On Juneteenth, Joy and Grief Mingle for Black Jews


When Koach Baruch Frazier prepares their seder plate, they nestle beets next to okra, blackeyed peas, eggs boiled in hibiscus tea, hot red peppers, baked sweet potato and cornbread, all arranged in a plate set next to a kiddush cup fizzing with red soda.

Frazier puts away their Passover seder plate on the 22nd of Nisan, like many Jews, and, on June 19, instead favors another seder plate, heaped with foods tinted crimson, representing “ingenuity and resilience and bondage,” in observance of Juneteenth.

Juneteenth is the national recognition and celebration of Union Army Gen. Gordon Granger announcing the emancipation of enslaved people in Texas, the most isolated of the southern states and therefore slowest to emancipate enslaved peoples. 

This declaration, which took place on June 19, 1865, came almost 2½ years after Abraham Lincoln gave the Emancipation Proclamation, declaring the end of slavery in the south. The first Juneteenth celebration took place in 1866.

Koach Baruch Frazier’s Juneteenth seder plate in 2020 | Photo by Koach Baruch Frazier

Frazier wears many hats. They are a student at the Reconstructionist Rabbinical College and rabbinic intern at Kol Tzedek synagogue in West Philadelphia, and as a member of the Black Jewish Liberation Collective, have worked alongside Jews for Racial and Economic Justice for the past three years to create a Juneteenth seder for Black Jews around the country.

The Juneteenth seder Frazier organizes is similar to a Passover one: There are blessings, candle-lightings and the telling of the story of liberation from oppression.

Among the familiar rituals, Frazier incorporates new ones, such as the telling of ancestral stories, starting with the attendee with the oldest story.

“It’s not just the telling of the story of Juneteenth, but the telling of family and ancestral story, which is really powerful, particularly for a group of people who have had our stories stolen,” Frazier said.

For other Jews, Juneteenth rituals look different.

Jared Jackson, founder and executive director of Jews in All Hues, an advocacy group for Jews of color, has spent the past five Juneteenths spending time with his child, finding intentional time to go to the park, toss a Frisbee around and find joyful moments.

Ideally, Jackson said, June should be a month of “continuous celebration,” as it’s not just the month for observing Juneteenth, but also for celebrating LGBT Pride Month and Black Music Appreciation month.

The intersection of these holidays also serves as a reminder that oftentimes the intersection of holidays also provides opportunities to highlight intersections in identities.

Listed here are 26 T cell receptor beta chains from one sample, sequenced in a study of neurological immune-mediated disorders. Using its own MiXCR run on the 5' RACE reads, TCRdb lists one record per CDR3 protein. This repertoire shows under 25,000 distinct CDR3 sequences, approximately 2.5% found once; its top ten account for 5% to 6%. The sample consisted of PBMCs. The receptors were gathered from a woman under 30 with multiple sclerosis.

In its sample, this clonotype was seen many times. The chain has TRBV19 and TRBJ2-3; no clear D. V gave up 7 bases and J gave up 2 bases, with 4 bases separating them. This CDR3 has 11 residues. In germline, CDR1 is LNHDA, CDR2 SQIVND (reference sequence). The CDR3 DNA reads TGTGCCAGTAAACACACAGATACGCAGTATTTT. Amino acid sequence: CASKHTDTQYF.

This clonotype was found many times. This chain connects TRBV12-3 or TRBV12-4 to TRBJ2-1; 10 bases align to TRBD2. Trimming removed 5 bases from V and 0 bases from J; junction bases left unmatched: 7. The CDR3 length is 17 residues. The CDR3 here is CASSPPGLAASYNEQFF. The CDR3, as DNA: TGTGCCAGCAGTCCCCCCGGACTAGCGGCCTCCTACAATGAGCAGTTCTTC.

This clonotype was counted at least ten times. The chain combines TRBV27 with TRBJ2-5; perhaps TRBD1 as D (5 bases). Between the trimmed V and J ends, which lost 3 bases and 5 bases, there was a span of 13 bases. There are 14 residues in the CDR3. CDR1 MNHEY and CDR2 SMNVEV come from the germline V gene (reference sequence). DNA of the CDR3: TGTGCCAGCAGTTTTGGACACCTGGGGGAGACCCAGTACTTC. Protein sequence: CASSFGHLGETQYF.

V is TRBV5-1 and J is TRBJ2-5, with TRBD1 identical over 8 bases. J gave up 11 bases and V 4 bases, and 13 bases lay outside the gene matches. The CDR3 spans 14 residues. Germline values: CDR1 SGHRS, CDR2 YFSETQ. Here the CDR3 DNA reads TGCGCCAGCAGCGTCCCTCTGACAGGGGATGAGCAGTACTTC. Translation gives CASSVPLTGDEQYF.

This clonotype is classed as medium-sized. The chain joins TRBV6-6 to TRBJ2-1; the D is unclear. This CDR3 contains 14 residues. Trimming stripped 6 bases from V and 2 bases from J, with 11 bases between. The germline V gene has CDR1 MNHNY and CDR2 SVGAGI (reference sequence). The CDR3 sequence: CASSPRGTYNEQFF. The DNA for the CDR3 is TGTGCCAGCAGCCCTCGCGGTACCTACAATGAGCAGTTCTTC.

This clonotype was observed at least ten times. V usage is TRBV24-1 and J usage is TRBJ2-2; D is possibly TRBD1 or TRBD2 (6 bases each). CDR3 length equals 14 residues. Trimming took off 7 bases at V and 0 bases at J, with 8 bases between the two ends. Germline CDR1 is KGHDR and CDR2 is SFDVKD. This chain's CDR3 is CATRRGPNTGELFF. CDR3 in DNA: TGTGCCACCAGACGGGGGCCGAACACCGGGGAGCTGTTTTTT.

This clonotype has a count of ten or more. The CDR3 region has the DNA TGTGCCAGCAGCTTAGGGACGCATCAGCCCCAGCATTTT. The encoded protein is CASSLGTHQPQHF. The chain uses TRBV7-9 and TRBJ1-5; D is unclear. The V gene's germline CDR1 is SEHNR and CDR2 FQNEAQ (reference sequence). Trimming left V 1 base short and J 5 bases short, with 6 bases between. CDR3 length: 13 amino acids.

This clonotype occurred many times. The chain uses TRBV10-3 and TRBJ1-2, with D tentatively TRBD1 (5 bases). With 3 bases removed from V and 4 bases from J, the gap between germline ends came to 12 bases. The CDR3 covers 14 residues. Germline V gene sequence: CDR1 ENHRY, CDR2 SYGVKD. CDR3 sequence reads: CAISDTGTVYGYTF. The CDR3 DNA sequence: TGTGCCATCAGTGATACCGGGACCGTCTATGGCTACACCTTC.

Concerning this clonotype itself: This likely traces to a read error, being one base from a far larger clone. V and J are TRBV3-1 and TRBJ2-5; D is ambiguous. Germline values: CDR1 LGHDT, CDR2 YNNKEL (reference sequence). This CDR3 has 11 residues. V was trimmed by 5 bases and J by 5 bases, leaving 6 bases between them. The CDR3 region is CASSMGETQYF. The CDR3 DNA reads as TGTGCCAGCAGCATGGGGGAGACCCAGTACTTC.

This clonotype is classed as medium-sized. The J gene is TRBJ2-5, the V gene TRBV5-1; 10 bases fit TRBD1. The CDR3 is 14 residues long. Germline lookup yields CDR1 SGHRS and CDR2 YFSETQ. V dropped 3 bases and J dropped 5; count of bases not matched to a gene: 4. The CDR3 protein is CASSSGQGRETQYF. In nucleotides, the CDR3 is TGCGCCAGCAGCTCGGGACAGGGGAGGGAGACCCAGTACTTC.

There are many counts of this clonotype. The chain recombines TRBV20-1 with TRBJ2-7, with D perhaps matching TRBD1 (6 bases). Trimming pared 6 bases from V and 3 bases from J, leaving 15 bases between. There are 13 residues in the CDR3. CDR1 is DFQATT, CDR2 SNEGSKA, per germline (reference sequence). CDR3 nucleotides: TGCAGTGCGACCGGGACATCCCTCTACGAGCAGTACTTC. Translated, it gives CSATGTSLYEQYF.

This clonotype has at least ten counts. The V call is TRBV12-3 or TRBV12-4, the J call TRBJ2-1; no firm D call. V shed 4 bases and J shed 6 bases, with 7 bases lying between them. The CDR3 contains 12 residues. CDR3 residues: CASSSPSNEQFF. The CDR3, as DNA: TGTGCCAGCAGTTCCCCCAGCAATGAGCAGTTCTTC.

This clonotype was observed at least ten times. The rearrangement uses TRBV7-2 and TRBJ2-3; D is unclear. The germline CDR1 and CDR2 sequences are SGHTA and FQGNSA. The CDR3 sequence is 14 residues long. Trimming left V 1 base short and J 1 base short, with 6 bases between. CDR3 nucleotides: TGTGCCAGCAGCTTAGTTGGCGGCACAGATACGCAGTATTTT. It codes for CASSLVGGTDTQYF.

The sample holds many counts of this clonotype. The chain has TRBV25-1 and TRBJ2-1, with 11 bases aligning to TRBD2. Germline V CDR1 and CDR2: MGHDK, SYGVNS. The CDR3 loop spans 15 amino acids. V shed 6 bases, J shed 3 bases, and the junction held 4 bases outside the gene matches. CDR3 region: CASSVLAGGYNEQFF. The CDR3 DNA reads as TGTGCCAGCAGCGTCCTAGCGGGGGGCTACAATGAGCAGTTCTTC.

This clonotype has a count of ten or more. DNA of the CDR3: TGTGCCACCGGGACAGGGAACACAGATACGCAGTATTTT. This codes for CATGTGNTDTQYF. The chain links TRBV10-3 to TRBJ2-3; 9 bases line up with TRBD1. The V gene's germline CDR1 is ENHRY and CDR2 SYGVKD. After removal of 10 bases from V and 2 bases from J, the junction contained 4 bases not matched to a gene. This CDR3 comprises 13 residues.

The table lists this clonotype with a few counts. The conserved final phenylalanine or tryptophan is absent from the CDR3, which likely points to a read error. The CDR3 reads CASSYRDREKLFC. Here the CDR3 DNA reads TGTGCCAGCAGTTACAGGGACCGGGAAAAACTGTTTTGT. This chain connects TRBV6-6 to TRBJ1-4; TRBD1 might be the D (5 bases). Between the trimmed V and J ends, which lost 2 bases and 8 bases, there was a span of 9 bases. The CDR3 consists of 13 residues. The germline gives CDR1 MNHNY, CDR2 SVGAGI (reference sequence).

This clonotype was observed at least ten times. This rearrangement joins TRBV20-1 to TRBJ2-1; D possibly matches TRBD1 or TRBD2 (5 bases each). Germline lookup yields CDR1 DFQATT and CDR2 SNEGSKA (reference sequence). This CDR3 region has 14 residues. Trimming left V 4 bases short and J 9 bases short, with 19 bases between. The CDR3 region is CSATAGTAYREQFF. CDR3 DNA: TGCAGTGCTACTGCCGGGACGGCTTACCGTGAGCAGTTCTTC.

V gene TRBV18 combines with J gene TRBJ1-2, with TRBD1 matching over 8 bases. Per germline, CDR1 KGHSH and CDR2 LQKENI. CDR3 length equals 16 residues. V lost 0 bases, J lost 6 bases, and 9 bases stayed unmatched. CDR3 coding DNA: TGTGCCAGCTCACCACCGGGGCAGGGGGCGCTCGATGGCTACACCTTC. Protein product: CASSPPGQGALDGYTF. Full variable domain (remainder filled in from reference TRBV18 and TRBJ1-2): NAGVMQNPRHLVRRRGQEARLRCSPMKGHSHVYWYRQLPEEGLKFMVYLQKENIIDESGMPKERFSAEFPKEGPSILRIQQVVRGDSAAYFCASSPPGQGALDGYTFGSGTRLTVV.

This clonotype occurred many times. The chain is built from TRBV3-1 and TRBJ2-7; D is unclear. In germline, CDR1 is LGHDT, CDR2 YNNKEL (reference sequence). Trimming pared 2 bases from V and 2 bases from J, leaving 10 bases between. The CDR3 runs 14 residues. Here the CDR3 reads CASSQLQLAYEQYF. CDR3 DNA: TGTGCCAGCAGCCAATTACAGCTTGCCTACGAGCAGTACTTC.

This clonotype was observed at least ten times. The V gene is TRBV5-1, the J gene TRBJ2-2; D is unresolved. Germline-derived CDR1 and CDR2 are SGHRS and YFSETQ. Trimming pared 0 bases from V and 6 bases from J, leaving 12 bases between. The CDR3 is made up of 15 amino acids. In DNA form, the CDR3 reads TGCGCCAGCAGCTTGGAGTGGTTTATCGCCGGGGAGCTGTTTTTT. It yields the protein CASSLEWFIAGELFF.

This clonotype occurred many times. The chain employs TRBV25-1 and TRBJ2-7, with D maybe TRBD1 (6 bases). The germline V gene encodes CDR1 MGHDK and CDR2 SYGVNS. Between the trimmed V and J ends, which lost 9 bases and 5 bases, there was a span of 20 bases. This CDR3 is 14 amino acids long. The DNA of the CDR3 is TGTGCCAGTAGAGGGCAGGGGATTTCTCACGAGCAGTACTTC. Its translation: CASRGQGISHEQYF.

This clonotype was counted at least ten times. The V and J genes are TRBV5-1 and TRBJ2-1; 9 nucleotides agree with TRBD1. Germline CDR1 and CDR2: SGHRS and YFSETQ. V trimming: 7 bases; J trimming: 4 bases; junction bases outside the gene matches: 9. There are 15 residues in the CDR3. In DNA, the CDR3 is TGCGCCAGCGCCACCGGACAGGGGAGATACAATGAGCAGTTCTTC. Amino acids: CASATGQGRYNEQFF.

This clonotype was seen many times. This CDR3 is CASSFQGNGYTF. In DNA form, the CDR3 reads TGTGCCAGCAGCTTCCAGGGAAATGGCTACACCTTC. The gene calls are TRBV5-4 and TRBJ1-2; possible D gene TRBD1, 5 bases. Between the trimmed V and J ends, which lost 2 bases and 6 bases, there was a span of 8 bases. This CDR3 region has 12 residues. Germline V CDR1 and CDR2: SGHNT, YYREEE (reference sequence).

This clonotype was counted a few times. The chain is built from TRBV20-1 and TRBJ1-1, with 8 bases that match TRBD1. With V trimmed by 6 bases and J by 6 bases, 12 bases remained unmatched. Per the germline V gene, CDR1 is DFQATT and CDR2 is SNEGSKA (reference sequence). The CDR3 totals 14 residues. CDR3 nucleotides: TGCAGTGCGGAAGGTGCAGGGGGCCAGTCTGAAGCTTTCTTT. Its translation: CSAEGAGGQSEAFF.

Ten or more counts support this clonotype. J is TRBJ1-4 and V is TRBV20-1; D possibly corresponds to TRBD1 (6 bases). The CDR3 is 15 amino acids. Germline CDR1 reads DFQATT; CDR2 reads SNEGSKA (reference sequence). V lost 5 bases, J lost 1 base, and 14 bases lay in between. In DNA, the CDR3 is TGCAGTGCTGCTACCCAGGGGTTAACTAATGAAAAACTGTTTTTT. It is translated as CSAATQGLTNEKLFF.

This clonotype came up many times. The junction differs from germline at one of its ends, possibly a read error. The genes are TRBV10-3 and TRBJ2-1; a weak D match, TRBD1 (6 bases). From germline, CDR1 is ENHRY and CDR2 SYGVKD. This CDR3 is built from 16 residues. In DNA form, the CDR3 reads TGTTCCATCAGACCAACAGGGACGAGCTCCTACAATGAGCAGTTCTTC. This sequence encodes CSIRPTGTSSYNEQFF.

Lewis Gordon | Courtesy of Lewis Gordon

“There’s no such thing as a Jew who’s only a Jew,” said Lewis Gordon, a professor and head of the philosophy department at the University of Connecticut, where he also holds an appointment in Jewish studies. “Jews are always Jews plus.”

To Jackson, his identity as a Black person and a Jew are inseparable: “So as long as I’ve lived as a Jew, I’ve lived as a Black person.”

In the case of Juneteenth celebrations, Frazier is able to synthesize the meaning of Juneteenth with their Jewish practice of marking time.

“The rabbis gave us such great spiritual technology,” Frazier said. 

While Jews mark the passage of time weekly on Shabbat, the changing of the seasons with Sukkot and Passover, Frazier uses the rituals they have cultivated for Juneteenth as a way of denoting not only the efforts of ancestors to pursue liberation, but also in reflecting on the devastation of slavery: why it took so long for enslaved people in Galveston, Texas, to hear of their emancipation, why anti-Black racism is still so pervasive today.

Current racism is one of the reasons why Jackson’s Juneteenth practices, though a time for ritual and joy, are subdued.

“There’s a thought process, you know, like if we celebrate this too hard or too soft, will it disappear? Or will there be another ‘whitelash’ or something like that?” Jackson said, referencing the portmanteau of “white” and “backlash,” coined by CNN commentator Van Jones. 

Moreover, Black Americans have celebrated Juneteenth for more than 150 years. 

Many white Americans (and many white Jewish Americans) are only now learning about the holiday. As Juneteenth makes its way into broader popular culture, it runs the risk of being commercialized or diluted. 

In the face of this, Gordon suggested that his celebrations remain for him and his community.

“There’s no such thing as something that cannot be co-opted,” Gordon said. “It’s what the rest of us who see these historical markers, these events, these commemorations, it’s what we bring to them.”

Like many Jewish holidays, Juneteenth is the mingling of joy and grief, past and present, ancestors and those around this year’s table. 

It’s an opportunity to reflect and grow, for those who observe Juneteenth and those just now educating themselves about it.

“I hope that as people either learn about Juneteenth, or they start celebrating Juneteenth, that they become more aware of just how … we actually don’t have genuine and real liberation,” Frazier said. “And I hope that people are able to, through this holiday, to see that.”

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